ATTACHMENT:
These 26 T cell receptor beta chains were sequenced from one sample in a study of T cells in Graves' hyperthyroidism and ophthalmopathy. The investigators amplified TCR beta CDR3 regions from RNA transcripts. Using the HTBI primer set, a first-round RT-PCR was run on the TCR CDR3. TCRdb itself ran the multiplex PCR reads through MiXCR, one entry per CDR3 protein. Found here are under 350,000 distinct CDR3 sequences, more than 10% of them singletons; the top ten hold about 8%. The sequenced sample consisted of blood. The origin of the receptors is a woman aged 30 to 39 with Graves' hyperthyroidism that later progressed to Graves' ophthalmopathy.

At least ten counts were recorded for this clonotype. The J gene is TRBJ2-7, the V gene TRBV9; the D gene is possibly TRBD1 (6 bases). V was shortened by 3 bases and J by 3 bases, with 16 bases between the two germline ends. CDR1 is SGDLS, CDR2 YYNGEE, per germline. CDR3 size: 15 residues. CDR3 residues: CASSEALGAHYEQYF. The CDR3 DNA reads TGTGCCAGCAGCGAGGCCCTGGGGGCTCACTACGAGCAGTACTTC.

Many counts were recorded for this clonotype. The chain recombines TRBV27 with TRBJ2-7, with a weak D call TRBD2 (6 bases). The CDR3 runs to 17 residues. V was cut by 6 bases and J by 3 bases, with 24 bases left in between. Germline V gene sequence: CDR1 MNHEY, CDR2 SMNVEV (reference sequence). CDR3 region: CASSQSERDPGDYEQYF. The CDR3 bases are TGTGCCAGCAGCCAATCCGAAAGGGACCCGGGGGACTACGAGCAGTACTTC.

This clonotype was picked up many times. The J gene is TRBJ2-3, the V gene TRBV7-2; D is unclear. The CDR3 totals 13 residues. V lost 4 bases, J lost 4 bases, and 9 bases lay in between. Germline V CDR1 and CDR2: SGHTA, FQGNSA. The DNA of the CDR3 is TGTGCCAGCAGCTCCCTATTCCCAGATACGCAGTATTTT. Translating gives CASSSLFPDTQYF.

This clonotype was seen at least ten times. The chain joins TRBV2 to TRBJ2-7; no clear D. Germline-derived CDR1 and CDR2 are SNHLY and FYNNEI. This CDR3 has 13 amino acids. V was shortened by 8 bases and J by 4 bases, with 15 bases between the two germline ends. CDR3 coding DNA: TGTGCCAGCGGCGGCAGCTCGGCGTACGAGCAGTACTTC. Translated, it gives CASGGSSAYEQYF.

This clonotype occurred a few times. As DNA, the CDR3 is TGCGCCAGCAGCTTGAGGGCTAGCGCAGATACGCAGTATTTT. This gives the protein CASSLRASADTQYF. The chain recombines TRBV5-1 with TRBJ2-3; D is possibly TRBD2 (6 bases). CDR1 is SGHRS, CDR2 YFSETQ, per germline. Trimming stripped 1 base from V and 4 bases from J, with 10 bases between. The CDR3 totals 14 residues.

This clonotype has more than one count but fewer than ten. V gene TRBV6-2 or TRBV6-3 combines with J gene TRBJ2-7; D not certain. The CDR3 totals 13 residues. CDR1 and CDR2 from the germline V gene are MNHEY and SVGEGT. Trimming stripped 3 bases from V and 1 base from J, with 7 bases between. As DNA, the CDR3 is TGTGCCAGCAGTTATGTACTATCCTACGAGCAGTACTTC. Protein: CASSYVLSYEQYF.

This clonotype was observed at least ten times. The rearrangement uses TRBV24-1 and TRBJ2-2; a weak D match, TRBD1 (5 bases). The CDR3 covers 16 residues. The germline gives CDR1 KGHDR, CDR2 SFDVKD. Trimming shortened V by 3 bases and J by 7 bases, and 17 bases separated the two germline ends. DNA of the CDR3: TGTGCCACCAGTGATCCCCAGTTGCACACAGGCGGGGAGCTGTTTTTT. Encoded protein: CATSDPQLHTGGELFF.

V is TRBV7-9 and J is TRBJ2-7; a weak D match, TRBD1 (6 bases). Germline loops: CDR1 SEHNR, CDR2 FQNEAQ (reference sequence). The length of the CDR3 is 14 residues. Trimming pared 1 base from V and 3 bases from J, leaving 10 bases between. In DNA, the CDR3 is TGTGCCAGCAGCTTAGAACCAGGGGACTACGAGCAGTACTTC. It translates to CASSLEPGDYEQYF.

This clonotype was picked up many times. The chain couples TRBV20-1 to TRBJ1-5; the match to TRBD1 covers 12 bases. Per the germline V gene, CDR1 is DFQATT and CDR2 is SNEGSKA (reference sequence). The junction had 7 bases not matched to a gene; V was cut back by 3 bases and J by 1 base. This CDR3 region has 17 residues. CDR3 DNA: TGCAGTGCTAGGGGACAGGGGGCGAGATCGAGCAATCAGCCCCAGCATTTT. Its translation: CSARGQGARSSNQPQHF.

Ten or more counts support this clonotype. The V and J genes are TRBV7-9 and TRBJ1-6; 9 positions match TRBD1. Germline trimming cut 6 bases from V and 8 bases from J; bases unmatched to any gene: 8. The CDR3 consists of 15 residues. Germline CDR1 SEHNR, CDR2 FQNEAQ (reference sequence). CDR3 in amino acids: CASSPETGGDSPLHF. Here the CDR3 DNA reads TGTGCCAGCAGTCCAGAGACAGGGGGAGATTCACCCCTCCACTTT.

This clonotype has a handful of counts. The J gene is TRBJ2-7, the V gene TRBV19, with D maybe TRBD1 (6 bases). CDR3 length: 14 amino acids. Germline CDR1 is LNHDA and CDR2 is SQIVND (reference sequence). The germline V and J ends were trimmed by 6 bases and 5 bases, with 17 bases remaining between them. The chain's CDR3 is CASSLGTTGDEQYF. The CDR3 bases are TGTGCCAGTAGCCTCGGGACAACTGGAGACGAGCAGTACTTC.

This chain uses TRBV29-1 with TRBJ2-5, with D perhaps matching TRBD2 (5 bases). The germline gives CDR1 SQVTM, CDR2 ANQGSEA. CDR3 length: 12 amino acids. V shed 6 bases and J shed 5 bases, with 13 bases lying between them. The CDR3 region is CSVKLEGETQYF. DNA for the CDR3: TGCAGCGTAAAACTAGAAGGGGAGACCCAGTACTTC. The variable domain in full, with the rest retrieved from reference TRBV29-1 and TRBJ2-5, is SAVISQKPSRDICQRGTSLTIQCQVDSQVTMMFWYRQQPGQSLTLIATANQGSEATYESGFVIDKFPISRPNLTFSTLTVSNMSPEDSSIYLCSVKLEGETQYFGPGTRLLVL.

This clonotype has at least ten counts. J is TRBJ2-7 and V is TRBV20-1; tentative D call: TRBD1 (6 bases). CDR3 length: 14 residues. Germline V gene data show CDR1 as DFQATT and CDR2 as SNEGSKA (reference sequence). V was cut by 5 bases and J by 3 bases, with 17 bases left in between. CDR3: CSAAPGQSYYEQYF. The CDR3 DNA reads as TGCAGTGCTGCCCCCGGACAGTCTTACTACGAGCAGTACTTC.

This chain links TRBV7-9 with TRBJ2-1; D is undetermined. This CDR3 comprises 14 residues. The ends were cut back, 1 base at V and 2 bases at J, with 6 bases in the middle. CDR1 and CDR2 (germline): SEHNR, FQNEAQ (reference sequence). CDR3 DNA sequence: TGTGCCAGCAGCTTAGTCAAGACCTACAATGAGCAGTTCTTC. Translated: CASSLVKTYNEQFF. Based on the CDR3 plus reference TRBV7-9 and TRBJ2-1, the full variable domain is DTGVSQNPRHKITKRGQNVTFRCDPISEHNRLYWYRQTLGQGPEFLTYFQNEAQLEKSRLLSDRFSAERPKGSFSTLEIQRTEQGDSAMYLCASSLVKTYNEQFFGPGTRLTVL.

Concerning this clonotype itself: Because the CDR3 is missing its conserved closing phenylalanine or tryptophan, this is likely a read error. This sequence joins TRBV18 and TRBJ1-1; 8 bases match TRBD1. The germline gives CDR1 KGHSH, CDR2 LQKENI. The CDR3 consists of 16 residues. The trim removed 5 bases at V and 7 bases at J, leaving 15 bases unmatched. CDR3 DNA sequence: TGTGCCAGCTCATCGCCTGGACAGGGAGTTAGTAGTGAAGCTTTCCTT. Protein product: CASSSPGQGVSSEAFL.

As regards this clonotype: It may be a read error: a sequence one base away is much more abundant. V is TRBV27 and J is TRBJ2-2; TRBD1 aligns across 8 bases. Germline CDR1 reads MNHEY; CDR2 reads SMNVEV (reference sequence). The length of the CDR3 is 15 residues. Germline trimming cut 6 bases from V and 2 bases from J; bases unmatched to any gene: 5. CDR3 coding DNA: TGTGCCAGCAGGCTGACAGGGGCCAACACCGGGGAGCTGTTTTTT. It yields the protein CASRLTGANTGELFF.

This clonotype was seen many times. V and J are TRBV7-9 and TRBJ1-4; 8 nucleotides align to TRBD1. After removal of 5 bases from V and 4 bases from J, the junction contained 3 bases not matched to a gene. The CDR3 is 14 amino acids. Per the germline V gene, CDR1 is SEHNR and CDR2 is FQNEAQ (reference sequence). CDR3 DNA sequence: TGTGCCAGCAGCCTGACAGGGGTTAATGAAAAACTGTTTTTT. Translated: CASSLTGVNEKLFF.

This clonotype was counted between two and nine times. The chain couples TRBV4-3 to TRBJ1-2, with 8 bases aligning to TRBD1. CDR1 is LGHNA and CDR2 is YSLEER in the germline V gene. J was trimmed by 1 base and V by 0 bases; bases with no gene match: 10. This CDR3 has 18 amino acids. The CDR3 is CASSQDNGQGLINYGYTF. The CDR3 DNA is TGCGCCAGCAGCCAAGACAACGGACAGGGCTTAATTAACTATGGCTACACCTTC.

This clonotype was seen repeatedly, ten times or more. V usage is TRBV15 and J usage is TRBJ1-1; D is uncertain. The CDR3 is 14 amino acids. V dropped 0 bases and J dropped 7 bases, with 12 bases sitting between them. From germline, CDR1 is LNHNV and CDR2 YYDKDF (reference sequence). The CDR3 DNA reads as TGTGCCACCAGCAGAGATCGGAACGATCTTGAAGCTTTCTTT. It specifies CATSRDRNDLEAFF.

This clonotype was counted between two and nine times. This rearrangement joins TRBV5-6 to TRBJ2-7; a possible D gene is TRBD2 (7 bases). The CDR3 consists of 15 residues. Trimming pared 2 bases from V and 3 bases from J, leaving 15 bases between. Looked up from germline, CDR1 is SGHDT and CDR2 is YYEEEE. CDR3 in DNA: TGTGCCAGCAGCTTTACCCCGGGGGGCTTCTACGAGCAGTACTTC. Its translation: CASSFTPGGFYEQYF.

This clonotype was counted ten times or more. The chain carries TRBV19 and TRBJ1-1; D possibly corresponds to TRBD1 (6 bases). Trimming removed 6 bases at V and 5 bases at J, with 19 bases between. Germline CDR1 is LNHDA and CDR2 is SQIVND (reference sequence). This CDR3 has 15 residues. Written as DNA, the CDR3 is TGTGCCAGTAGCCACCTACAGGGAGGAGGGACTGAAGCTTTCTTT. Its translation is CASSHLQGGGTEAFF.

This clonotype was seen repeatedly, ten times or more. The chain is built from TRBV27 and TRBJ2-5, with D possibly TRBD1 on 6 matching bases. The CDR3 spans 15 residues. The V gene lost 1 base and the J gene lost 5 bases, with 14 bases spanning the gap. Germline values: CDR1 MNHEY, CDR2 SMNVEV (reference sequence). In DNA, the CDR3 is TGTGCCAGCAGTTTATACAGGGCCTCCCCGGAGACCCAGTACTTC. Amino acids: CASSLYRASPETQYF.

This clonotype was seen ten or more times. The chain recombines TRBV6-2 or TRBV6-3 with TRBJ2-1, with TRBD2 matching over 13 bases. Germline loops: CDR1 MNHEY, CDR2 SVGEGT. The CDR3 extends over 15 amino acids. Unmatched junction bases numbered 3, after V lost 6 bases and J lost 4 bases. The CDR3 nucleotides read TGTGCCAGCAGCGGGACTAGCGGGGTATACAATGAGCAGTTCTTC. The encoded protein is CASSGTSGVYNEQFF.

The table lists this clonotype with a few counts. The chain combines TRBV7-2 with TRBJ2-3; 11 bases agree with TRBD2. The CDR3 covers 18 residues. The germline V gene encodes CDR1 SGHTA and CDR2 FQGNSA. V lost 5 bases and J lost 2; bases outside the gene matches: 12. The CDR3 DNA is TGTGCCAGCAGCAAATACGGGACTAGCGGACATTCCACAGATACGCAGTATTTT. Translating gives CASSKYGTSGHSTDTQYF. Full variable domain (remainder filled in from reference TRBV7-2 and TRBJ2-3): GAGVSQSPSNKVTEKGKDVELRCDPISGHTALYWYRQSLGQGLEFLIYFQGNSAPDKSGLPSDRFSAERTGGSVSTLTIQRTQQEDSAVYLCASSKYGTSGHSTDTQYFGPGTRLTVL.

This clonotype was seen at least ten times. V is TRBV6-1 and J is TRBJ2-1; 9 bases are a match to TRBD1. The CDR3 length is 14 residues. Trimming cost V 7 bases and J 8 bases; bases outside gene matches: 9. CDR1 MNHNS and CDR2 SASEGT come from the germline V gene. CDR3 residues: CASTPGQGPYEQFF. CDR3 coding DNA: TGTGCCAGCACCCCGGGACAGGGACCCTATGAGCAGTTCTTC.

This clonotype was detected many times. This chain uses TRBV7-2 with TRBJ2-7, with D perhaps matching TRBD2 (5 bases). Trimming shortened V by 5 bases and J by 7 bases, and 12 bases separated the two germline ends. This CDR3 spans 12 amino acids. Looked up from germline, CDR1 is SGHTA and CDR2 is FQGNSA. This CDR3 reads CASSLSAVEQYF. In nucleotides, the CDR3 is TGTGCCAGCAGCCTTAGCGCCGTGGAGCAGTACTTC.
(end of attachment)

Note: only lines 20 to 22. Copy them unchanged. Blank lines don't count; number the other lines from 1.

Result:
This clonotype was seen repeatedly, ten times or more. V usage is TRBV15 and J usage is TRBJ1-1; D is uncertain. The CDR3 is 14 amino acids. V dropped 0 bases and J dropped 7 bases, with 12 bases sitting between them. From germline, CDR1 is LNHNV and CDR2 YYDKDF (reference sequence). The CDR3 DNA reads as TGTGCCACCAGCAGAGATCGGAACGATCTTGAAGCTTTCTTT. It specifies CATSRDRNDLEAFF.

This clonotype was counted between two and nine times. This rearrangement joins TRBV5-6 to TRBJ2-7; a possible D gene is TRBD2 (7 bases). The CDR3 consists of 15 residues. Trimming pared 2 bases from V and 3 bases from J, leaving 15 bases between. Looked up from germline, CDR1 is SGHDT and CDR2 is YYEEEE. CDR3 in DNA: TGTGCCAGCAGCTTTACCCCGGGGGGCTTCTACGAGCAGTACTTC. Its translation: CASSFTPGGFYEQYF.

This clonotype was counted ten times or more. The chain carries TRBV19 and TRBJ1-1; D possibly corresponds to TRBD1 (6 bases). Trimming removed 6 bases at V and 5 bases at J, with 19 bases between. Germline CDR1 is LNHDA and CDR2 is SQIVND (reference sequence). This CDR3 has 15 residues. Written as DNA, the CDR3 is TGTGCCAGTAGCCACCTACAGGGAGGAGGGACTGAAGCTTTCTTT. Its translation is CASSHLQGGGTEAFF.